The effect of systemic rifampicin treatment on inferior alveolar nerve regeneration in rats following crush injury

DİKER N., Caglayan B., Helvacioglu F., KILIÇ E.

EUROPEAN JOURNAL OF ORAL SCIENCES, vol.128, no.3, pp.183-189, 2020 (SCI-Expanded) identifier identifier identifier

  • Publication Type: Article / Article
  • Volume: 128 Issue: 3
  • Publication Date: 2020
  • Doi Number: 10.1111/eos.12691
  • Journal Indexes: Science Citation Index Expanded (SCI-EXPANDED), Scopus, Academic Search Premier, Agricultural & Environmental Science Database, BIOSIS, Biotechnology Research Abstracts, CAB Abstracts, CINAHL, EMBASE, MEDLINE, Veterinary Science Database
  • Page Numbers: pp.183-189
  • Bezmialem Vakıf University Affiliated: Yes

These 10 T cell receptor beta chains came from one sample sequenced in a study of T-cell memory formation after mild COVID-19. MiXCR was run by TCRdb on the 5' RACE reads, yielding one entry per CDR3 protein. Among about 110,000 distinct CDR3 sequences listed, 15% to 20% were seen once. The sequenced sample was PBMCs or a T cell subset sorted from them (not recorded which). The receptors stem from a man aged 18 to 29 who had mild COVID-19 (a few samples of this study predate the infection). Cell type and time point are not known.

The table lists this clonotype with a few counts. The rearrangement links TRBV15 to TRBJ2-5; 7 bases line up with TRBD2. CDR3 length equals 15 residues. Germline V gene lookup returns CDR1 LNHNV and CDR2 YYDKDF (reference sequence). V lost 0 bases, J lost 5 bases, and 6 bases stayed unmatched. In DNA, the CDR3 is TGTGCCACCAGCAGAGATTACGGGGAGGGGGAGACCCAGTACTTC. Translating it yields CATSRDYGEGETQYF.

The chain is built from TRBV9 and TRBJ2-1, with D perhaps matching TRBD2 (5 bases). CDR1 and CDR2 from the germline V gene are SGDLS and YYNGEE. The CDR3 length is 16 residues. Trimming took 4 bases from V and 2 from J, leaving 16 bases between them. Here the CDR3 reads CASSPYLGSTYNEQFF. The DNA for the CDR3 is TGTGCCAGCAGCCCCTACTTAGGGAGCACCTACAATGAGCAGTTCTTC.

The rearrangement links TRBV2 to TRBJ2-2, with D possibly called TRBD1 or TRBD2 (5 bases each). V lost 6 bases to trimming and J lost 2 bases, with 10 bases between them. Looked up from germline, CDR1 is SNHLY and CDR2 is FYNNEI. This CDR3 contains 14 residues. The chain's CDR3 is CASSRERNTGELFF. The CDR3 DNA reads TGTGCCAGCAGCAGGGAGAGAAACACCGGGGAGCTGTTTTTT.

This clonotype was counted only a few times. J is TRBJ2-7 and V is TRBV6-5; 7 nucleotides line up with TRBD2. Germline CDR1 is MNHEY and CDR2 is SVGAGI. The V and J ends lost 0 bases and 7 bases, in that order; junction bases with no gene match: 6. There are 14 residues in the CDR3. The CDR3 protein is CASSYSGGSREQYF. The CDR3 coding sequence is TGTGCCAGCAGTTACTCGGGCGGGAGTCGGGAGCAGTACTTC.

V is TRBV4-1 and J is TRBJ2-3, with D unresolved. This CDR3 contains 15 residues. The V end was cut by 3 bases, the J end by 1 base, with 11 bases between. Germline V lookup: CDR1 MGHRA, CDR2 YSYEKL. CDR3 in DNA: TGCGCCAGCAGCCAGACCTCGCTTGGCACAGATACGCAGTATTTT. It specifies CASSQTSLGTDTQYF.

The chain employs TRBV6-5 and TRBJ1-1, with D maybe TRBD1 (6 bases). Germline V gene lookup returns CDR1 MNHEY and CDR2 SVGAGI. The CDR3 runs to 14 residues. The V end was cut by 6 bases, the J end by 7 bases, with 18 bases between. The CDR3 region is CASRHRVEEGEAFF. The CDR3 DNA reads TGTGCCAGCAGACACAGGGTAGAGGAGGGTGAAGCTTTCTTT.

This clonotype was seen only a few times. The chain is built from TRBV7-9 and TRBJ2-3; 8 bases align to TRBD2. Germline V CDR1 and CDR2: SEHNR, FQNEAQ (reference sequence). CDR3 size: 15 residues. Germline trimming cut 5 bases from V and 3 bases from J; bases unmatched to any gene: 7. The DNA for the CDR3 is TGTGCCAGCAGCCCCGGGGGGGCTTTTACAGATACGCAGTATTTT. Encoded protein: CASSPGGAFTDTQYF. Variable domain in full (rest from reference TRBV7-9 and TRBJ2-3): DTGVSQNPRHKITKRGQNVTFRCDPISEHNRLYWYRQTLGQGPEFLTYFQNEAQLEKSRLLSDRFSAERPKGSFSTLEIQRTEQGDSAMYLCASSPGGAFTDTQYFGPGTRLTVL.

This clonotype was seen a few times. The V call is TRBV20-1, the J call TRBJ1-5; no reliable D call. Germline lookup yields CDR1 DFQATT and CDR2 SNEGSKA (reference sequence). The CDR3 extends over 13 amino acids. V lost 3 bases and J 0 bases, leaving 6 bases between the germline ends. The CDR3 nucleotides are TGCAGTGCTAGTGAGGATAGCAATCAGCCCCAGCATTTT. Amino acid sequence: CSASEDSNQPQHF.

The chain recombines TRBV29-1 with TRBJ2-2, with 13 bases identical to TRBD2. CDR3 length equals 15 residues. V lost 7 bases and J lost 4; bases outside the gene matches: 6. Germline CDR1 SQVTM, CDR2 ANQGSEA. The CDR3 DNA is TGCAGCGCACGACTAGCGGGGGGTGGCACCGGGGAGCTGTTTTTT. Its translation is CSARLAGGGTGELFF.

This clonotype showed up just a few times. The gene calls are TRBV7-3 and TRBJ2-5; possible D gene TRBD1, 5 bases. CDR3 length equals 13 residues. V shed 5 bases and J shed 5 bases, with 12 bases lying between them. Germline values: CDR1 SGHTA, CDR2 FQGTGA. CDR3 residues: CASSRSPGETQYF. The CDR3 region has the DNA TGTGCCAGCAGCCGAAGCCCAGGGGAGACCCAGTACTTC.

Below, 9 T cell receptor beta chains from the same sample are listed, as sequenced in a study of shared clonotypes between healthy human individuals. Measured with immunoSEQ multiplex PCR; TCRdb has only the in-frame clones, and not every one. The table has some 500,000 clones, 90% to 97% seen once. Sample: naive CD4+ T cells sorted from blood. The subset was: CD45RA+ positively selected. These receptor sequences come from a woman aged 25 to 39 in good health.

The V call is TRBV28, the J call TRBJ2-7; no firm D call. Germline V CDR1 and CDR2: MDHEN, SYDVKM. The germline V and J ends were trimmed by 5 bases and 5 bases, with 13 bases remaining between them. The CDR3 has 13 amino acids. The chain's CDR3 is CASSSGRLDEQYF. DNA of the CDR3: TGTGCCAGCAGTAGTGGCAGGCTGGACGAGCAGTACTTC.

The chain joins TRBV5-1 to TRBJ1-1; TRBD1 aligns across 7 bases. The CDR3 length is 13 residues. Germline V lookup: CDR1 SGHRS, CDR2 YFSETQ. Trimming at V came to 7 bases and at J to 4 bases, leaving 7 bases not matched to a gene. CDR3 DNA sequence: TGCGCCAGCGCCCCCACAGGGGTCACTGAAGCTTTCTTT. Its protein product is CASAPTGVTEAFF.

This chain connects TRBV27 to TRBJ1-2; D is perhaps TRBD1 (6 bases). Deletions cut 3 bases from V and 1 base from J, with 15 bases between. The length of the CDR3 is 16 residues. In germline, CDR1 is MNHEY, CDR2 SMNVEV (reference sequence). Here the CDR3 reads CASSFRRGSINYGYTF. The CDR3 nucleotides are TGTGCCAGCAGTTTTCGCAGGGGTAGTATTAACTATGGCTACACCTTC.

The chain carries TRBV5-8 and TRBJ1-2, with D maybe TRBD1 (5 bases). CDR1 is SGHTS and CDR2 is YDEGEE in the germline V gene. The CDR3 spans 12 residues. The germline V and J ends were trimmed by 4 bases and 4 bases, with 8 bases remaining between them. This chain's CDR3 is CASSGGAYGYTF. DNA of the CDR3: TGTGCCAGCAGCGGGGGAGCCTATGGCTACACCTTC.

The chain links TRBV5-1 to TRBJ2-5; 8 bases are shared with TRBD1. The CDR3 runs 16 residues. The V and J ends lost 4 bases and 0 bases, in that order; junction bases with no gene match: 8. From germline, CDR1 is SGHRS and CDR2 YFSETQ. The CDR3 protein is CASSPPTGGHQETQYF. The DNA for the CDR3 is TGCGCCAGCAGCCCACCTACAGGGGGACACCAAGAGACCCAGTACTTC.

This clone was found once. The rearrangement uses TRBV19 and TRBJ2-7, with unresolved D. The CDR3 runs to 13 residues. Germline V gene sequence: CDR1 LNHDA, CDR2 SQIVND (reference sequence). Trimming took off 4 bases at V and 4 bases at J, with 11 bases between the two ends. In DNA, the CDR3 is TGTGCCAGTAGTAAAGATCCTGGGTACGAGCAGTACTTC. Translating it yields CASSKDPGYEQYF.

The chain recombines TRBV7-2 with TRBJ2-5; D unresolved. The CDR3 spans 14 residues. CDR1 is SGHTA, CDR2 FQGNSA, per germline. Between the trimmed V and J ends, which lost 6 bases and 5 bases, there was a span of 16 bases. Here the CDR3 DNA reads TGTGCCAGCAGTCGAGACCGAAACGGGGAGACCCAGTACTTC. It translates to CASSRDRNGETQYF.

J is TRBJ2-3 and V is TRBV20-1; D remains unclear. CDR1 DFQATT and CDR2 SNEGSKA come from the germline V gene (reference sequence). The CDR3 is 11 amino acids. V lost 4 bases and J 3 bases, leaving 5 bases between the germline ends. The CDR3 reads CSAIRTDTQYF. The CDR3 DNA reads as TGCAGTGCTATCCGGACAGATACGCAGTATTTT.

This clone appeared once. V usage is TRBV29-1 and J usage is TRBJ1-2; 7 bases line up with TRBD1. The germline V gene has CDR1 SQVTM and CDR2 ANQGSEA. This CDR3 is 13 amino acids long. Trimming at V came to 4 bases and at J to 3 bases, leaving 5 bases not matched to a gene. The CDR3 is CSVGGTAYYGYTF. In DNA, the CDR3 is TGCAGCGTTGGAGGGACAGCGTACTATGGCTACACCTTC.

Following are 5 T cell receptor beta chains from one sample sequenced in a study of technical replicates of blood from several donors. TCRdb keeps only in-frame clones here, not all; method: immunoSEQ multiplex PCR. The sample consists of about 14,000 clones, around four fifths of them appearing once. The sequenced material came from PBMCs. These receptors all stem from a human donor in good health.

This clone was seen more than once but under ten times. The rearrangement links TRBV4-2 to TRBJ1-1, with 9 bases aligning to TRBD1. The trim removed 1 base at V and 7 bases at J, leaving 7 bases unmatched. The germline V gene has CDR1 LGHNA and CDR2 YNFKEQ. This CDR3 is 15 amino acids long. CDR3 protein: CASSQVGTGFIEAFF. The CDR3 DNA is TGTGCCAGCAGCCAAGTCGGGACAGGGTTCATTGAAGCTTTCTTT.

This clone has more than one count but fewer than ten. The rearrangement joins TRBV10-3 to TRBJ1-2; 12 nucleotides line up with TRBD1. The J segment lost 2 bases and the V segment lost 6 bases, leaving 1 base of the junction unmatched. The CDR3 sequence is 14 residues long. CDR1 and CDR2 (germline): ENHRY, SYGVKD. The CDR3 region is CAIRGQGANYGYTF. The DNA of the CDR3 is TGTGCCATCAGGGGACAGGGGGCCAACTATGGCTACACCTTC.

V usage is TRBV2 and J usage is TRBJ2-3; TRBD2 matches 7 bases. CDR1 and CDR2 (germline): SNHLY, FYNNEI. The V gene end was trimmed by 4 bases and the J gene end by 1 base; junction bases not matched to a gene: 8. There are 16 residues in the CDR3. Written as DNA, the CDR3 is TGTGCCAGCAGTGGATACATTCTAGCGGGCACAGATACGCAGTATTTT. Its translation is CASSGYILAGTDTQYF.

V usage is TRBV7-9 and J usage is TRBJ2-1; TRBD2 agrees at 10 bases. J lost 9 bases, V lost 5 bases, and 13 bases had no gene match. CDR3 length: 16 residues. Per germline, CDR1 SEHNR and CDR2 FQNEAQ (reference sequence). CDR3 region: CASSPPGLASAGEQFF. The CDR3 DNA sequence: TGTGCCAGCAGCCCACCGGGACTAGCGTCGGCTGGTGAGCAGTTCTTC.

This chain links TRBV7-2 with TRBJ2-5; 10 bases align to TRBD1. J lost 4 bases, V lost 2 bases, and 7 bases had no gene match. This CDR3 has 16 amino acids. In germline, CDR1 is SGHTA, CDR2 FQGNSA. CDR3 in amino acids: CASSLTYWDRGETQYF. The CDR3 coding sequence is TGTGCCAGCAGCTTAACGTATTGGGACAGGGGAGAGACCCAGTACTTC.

Axonal regeneration of the inferior alveolar nerve (IAN) is a therapeutic target for functional recovery after peripheral nerve injury. Rifampicin exerts anti-apoptotic, anti-inflammatory, and anti-oxidant effects on nerve tissues that may enhance functional recovery after peripheral nerve injury. The aim of the present study was to evaluate the therapeutic effects of systemic rifampicin following IAN crush injury. Following the nerve crush injuries of the IAN, 24 Sprague-Dawley rats were randomly divided into three groups to receive daily intraperitoneal injections of either vehicle, 5 mg kg(-1) rifampicin, or 20 mg kg(-1) rifampicin. Twenty-four days after induction of nerve injuries, Fluorogold (FG) was injected over the mental foramen for the evaluation of neuronal survival. At the end of the four-week period, histologic and histomorphometric examination of IAN samples were performed and FG positive cells were counted in the trigeminal ganglion sections. FG positive cells were significantly more frequent in the 20 and 5 mg kg(-1) rifampicin groups than in the vehicle-treated group. Electron microscopic analyses revealed that the percentage of axons with optimum g-ratio was significantly lower in the vehicle group than in both treatment groups. In conclusion, systemic rifampicin treatment can enhance peripheral nerve regeneration.